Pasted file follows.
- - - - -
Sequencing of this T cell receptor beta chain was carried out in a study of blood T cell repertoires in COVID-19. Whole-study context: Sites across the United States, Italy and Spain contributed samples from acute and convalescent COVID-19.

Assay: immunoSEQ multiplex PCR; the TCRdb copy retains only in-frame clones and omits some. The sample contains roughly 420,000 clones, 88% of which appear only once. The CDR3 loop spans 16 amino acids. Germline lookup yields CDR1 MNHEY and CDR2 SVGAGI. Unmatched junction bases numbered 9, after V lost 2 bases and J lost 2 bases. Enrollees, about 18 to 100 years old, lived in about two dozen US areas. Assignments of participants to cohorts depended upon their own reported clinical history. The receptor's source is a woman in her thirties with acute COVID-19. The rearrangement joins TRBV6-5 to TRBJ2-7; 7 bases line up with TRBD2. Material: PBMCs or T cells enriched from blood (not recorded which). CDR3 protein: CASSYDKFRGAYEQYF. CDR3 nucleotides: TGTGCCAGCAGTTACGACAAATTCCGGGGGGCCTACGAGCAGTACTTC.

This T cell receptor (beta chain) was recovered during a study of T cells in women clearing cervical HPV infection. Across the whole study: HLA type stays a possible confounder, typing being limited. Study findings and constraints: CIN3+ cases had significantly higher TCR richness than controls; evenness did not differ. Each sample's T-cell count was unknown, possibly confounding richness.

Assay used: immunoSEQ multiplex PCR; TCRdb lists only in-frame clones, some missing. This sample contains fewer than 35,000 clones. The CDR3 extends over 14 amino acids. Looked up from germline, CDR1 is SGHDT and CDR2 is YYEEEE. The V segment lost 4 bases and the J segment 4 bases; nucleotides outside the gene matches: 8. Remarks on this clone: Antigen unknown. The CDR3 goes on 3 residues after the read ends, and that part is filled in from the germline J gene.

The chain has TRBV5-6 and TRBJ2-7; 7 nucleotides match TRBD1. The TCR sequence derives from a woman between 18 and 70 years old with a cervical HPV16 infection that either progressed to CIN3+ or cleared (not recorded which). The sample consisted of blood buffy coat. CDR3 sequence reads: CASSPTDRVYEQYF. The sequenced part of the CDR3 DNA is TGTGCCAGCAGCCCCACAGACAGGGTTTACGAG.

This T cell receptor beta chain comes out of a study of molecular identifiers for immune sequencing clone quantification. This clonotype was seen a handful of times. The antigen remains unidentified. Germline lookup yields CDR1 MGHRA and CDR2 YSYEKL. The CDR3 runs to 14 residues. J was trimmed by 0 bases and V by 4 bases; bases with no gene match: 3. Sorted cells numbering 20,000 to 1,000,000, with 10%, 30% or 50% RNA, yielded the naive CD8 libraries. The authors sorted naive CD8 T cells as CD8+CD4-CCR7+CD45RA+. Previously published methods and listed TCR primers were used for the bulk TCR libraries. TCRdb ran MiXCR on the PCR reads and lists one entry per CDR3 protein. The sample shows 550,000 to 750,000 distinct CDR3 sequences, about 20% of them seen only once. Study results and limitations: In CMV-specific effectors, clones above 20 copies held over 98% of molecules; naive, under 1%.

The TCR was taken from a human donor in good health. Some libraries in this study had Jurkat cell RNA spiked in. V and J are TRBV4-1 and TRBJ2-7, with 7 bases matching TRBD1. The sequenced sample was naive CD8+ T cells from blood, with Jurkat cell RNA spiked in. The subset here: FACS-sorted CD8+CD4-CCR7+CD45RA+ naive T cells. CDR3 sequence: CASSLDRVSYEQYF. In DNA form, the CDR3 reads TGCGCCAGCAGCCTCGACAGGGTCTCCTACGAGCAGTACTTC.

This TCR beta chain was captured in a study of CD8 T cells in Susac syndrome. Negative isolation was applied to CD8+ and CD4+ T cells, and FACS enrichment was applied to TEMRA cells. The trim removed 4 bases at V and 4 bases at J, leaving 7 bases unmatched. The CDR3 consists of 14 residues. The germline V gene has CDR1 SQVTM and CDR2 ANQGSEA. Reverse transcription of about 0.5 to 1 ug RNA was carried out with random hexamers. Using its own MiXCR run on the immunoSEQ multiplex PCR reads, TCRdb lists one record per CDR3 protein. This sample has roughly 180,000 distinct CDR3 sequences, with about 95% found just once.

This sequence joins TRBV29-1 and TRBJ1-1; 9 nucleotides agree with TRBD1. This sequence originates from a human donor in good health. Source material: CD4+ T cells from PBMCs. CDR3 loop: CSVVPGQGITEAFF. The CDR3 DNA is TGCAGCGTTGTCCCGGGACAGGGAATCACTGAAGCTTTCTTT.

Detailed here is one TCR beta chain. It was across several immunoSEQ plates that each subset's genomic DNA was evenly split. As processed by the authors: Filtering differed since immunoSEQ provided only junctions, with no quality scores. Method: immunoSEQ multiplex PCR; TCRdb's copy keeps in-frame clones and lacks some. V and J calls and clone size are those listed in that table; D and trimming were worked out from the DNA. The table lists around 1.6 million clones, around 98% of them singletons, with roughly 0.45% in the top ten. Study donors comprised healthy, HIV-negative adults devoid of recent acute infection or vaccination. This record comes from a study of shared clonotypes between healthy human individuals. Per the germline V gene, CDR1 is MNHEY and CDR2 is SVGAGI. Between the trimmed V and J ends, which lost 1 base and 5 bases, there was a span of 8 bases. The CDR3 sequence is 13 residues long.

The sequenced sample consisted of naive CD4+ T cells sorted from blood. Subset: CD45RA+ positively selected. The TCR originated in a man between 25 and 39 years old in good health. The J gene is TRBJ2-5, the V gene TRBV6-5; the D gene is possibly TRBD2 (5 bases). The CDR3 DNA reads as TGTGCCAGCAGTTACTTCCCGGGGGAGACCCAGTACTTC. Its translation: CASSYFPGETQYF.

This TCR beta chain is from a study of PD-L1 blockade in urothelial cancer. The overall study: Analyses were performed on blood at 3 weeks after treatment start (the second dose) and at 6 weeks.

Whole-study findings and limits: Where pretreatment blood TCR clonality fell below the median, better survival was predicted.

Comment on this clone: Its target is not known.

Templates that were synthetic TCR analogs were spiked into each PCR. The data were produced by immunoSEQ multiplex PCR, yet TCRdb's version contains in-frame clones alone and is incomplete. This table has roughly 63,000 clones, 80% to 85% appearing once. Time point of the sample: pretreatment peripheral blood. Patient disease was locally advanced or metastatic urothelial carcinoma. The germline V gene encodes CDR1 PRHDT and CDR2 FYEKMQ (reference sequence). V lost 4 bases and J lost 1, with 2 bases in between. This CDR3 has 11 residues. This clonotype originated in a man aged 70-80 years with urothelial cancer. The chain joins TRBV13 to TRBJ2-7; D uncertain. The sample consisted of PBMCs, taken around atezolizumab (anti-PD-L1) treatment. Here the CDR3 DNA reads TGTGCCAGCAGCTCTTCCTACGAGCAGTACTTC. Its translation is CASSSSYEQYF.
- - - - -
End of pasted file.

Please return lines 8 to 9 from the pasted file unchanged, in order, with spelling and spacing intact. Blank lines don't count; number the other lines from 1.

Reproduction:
This TCR beta chain was captured in a study of CD8 T cells in Susac syndrome. Negative isolation was applied to CD8+ and CD4+ T cells, and FACS enrichment was applied to TEMRA cells. The trim removed 4 bases at V and 4 bases at J, leaving 7 bases unmatched. The CDR3 consists of 14 residues. The germline V gene has CDR1 SQVTM and CDR2 ANQGSEA. Reverse transcription of about 0.5 to 1 ug RNA was carried out with random hexamers. Using its own MiXCR run on the immunoSEQ multiplex PCR reads, TCRdb lists one record per CDR3 protein. This sample has roughly 180,000 distinct CDR3 sequences, with about 95% found just once.

This sequence joins TRBV29-1 and TRBJ1-1; 9 nucleotides agree with TRBD1. This sequence originates from a human donor in good health. Source material: CD4+ T cells from PBMCs. CDR3 loop: CSVVPGQGITEAFF. The CDR3 DNA is TGCAGCGTTGTCCCGGGACAGGGAATCACTGAAGCTTTCTTT.